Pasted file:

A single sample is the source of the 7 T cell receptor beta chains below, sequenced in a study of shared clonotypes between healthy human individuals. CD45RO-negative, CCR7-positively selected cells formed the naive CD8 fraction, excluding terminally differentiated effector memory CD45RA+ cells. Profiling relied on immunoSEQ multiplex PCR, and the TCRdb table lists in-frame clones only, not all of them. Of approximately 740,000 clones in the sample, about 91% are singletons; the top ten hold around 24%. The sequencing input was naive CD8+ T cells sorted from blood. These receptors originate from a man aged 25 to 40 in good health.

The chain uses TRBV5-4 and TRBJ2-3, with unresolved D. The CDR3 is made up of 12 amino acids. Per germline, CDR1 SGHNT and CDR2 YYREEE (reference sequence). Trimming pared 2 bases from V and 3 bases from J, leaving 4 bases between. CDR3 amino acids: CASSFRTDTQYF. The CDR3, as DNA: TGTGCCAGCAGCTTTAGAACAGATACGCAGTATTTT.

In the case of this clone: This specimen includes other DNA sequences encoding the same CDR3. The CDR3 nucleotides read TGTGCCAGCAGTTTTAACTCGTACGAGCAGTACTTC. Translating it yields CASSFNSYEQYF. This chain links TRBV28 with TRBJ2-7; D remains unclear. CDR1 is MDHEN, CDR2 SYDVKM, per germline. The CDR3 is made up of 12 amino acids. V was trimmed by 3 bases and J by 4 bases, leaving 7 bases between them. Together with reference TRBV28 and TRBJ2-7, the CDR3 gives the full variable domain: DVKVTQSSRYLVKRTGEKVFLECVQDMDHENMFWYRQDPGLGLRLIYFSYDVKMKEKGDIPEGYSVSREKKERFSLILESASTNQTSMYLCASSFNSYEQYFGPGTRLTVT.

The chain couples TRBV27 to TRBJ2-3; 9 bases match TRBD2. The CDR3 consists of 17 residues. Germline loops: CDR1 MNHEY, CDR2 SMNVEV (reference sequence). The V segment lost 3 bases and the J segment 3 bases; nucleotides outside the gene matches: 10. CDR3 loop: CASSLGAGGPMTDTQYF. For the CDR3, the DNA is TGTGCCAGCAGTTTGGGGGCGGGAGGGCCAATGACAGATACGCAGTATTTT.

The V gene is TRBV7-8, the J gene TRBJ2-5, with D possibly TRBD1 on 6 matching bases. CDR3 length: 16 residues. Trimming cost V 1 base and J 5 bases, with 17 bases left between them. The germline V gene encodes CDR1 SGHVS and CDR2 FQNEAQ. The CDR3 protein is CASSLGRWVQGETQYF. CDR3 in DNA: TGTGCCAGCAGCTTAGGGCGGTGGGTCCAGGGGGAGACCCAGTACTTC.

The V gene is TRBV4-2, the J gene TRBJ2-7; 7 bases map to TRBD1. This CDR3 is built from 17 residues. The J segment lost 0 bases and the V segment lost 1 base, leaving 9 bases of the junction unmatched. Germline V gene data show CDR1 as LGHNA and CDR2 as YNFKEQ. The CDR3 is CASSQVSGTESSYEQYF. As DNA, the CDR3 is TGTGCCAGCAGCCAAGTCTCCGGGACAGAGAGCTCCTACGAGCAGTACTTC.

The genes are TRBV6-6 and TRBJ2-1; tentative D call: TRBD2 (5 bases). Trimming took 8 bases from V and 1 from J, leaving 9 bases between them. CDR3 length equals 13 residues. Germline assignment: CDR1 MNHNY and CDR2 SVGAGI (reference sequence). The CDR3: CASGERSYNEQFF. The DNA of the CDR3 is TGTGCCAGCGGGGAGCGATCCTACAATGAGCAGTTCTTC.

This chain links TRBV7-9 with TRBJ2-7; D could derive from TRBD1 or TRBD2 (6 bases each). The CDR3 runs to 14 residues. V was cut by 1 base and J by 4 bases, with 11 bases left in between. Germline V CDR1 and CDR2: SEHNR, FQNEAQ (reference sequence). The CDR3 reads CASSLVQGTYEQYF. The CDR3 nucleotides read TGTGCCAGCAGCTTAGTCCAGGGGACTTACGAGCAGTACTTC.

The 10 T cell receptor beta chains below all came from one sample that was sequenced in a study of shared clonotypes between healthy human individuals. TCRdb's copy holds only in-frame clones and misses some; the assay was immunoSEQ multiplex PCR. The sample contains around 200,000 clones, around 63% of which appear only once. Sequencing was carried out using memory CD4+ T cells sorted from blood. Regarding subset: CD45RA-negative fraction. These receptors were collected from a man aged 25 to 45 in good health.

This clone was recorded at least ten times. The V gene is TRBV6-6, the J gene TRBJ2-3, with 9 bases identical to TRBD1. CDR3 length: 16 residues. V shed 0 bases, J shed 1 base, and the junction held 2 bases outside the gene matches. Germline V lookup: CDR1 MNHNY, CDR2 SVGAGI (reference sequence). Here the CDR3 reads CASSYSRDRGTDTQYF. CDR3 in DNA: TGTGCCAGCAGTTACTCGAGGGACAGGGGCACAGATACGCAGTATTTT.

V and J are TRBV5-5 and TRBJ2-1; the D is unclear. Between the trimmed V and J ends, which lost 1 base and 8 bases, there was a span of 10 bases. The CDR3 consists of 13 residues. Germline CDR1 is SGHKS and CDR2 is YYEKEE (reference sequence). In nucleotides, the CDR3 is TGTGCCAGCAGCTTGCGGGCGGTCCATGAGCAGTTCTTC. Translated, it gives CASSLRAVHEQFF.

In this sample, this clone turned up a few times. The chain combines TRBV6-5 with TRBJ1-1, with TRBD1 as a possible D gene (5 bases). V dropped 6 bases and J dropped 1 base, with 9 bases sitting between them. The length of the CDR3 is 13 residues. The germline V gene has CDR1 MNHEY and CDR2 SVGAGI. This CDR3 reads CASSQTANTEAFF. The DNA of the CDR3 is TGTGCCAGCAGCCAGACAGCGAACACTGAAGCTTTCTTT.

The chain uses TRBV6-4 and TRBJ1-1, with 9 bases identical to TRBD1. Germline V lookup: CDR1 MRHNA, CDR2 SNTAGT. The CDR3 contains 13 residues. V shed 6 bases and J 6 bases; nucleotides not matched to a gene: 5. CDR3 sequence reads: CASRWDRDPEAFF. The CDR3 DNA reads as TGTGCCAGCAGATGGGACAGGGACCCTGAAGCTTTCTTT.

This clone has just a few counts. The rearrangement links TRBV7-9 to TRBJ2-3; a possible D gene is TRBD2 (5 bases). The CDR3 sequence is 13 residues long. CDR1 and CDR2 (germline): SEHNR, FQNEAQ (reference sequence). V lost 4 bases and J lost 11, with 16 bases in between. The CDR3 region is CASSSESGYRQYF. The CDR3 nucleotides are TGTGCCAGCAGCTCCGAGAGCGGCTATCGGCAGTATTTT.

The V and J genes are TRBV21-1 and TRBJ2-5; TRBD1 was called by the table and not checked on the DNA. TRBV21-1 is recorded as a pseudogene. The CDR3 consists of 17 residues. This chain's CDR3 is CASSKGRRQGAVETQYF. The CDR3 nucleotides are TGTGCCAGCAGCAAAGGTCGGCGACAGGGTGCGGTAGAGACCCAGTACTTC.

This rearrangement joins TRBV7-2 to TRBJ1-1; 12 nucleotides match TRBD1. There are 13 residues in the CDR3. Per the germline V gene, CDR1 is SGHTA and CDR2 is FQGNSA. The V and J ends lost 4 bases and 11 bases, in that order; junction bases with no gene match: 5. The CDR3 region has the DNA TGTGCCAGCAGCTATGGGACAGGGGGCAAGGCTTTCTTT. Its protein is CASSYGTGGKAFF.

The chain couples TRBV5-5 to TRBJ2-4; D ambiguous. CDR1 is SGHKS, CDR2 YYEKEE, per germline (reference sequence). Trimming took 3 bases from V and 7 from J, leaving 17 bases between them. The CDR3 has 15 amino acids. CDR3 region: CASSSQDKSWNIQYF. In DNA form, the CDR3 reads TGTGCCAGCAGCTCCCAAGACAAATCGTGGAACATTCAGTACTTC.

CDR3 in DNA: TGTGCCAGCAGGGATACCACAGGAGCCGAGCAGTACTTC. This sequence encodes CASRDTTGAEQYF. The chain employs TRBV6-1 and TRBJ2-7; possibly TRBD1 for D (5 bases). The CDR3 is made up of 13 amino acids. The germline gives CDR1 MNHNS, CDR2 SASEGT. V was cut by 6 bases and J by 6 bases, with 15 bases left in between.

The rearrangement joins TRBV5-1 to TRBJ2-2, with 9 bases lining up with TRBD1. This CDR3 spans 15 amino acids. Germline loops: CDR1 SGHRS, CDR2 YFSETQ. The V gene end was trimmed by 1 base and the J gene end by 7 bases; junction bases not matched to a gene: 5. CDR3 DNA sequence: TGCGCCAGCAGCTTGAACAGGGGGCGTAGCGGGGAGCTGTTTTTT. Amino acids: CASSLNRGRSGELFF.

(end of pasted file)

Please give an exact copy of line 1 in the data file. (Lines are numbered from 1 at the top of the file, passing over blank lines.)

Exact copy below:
A single sample is the source of the 7 T cell receptor beta chains below, sequenced in a study of shared clonotypes between healthy human individuals. CD45RO-negative, CCR7-positively selected cells formed the naive CD8 fraction, excluding terminally differentiated effector memory CD45RA+ cells. Profiling relied on immunoSEQ multiplex PCR, and the TCRdb table lists in-frame clones only, not all of them. Of approximately 740,000 clones in the sample, about 91% are singletons; the top ten hold around 24%. The sequencing input was naive CD8+ T cells sorted from blood. These receptors originate from a man aged 25 to 40 in good health.